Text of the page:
Premier League wary of Brexit impact on transfer of players from Europe
The Premier League is wary of the impact of Brexit and is seeking to avoid tough regulations on signing European players.
Clubs have been able to sign players without work permits from within the European Economic Area (EEA).
Players from outside the EEA must satisfy strict criteria to gain a work permit, like playing in 60% of international matches.
The Premier League says it has held "positive discussions" on the matter.
They remain keen to attract top-quality European players to the league "with the freedom they currently enjoy".
Football authorities do not believe merely ensuring the regulations which currently apply to players outside the EEA would be the right approach post-Brexit.
Such criteria would have seen the likes of N'Golo Kante and Riyad Mahrez prevented from playing in England.
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Burnley chairman Mike Garlick and his Stoke counterpart Peter Coates have claimed that Brexit could be "hugely damaging" to English football.
A Premier League spokesperson said: "Like many other organisations dependent on a combination of domestic and international talent, we are waiting to better understand what the political and regulatory landscape will be after the UK leaves the European Union.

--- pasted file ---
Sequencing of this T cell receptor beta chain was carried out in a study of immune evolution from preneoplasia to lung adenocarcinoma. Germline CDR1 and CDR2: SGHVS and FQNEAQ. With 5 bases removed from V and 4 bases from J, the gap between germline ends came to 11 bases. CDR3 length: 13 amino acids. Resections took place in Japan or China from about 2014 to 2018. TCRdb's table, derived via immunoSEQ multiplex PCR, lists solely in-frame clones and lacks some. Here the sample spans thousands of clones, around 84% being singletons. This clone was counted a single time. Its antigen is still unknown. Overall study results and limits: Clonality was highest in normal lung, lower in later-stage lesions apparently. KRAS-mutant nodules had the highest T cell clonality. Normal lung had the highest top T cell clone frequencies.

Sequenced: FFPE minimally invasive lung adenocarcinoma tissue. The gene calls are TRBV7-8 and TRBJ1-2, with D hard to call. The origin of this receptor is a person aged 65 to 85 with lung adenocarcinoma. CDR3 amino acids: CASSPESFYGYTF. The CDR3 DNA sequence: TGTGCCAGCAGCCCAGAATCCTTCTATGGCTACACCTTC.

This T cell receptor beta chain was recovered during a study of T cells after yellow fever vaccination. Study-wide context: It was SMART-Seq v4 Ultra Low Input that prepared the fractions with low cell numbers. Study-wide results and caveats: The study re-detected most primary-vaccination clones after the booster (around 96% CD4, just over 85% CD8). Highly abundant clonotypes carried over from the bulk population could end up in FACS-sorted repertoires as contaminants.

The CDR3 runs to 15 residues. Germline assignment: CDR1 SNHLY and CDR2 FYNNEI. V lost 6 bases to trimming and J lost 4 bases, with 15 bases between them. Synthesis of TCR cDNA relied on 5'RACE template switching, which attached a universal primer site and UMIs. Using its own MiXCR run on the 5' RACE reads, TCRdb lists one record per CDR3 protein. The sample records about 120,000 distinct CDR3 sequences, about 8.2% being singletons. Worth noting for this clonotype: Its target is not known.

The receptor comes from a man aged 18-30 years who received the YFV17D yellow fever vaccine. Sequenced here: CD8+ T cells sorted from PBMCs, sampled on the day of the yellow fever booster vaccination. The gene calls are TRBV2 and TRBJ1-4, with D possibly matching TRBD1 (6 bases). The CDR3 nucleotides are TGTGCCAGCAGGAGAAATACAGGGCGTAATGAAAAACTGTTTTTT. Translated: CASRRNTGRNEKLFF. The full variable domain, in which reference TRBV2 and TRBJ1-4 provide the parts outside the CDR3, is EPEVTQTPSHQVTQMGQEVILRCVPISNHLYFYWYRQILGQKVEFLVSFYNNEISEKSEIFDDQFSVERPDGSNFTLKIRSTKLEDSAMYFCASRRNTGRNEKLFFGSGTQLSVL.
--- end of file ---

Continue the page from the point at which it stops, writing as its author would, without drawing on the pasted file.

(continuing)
"Access to talented footballers from across Europe has played a key part in the growth of the Premier League, with match attendance and global interest increasing significantly as high-quality foreign players have taken their place in the competition with and against the best British and Irish players.
"It is vital that our clubs can continue to acquire European players with the freedom they currently enjoy.
"We have held positive discussions with Government about the importance of access to European players for our clubs, and the many cultural and economic benefits a globally popular Premier League brings to the UK."
A FA spokesperson added: "We are continuing to work with the Premier League, EFL and a range of Government departments during this consultation period."